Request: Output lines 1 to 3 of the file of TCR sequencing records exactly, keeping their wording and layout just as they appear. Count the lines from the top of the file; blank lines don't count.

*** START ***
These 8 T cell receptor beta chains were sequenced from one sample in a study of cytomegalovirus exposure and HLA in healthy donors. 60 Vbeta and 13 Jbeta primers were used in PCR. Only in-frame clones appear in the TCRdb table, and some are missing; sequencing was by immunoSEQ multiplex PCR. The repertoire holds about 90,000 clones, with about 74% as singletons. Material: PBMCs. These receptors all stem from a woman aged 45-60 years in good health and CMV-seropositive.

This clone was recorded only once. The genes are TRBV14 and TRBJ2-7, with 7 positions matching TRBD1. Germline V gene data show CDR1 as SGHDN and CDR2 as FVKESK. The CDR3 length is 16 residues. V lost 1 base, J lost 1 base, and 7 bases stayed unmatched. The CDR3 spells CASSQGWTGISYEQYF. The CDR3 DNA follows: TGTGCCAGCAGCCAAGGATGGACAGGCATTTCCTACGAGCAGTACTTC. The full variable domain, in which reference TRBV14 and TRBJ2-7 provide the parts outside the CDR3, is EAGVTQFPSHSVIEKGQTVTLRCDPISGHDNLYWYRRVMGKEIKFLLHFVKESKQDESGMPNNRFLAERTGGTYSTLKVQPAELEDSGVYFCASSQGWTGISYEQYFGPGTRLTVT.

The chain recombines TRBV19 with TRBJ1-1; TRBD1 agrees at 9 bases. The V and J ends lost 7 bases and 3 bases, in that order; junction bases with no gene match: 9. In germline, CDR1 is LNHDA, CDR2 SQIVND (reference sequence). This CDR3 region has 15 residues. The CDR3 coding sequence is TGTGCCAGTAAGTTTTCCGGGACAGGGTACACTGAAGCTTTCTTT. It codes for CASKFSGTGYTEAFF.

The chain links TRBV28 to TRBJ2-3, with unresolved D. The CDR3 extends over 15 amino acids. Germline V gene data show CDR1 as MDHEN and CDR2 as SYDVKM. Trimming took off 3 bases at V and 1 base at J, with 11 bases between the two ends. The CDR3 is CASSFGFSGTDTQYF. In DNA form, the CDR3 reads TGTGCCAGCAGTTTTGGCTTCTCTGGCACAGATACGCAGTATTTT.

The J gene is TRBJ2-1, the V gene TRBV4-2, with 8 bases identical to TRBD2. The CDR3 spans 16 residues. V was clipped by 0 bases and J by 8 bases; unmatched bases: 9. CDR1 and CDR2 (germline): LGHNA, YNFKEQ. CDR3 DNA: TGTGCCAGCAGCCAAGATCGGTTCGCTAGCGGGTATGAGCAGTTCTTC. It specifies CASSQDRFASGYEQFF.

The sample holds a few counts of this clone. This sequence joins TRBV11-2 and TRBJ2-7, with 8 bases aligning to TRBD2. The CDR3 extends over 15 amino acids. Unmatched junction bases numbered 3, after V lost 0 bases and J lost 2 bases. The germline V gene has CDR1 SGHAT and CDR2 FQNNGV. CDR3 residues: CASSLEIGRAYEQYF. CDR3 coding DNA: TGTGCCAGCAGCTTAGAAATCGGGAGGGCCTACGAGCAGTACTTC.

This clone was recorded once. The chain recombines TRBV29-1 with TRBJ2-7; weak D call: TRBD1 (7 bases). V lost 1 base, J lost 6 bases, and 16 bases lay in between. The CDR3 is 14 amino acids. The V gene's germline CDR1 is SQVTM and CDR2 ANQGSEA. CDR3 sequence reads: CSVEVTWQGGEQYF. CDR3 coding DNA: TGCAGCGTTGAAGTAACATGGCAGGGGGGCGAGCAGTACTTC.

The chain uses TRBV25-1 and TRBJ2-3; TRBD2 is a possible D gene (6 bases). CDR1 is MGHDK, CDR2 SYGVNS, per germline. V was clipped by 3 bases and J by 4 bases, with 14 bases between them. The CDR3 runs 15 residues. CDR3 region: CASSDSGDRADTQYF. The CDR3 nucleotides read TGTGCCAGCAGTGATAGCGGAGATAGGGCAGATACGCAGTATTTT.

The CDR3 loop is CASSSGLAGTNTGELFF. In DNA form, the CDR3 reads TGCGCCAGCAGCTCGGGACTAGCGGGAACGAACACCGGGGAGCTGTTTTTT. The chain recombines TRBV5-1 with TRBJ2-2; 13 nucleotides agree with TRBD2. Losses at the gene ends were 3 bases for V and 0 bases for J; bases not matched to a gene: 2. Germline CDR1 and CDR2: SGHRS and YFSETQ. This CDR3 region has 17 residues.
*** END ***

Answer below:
These 8 T cell receptor beta chains were sequenced from one sample in a study of cytomegalovirus exposure and HLA in healthy donors. 60 Vbeta and 13 Jbeta primers were used in PCR. Only in-frame clones appear in the TCRdb table, and some are missing; sequencing was by immunoSEQ multiplex PCR. The repertoire holds about 90,000 clones, with about 74% as singletons. Material: PBMCs. These receptors all stem from a woman aged 45-60 years in good health and CMV-seropositive.

This clone was recorded only once. The genes are TRBV14 and TRBJ2-7, with 7 positions matching TRBD1. Germline V gene data show CDR1 as SGHDN and CDR2 as FVKESK. The CDR3 length is 16 residues. V lost 1 base, J lost 1 base, and 7 bases stayed unmatched. The CDR3 spells CASSQGWTGISYEQYF. The CDR3 DNA follows: TGTGCCAGCAGCCAAGGATGGACAGGCATTTCCTACGAGCAGTACTTC. The full variable domain, in which reference TRBV14 and TRBJ2-7 provide the parts outside the CDR3, is EAGVTQFPSHSVIEKGQTVTLRCDPISGHDNLYWYRRVMGKEIKFLLHFVKESKQDESGMPNNRFLAERTGGTYSTLKVQPAELEDSGVYFCASSQGWTGISYEQYFGPGTRLTVT.

The chain recombines TRBV19 with TRBJ1-1; TRBD1 agrees at 9 bases. The V and J ends lost 7 bases and 3 bases, in that order; junction bases with no gene match: 9. In germline, CDR1 is LNHDA, CDR2 SQIVND (reference sequence). This CDR3 region has 15 residues. The CDR3 coding sequence is TGTGCCAGTAAGTTTTCCGGGACAGGGTACACTGAAGCTTTCTTT. It codes for CASKFSGTGYTEAFF.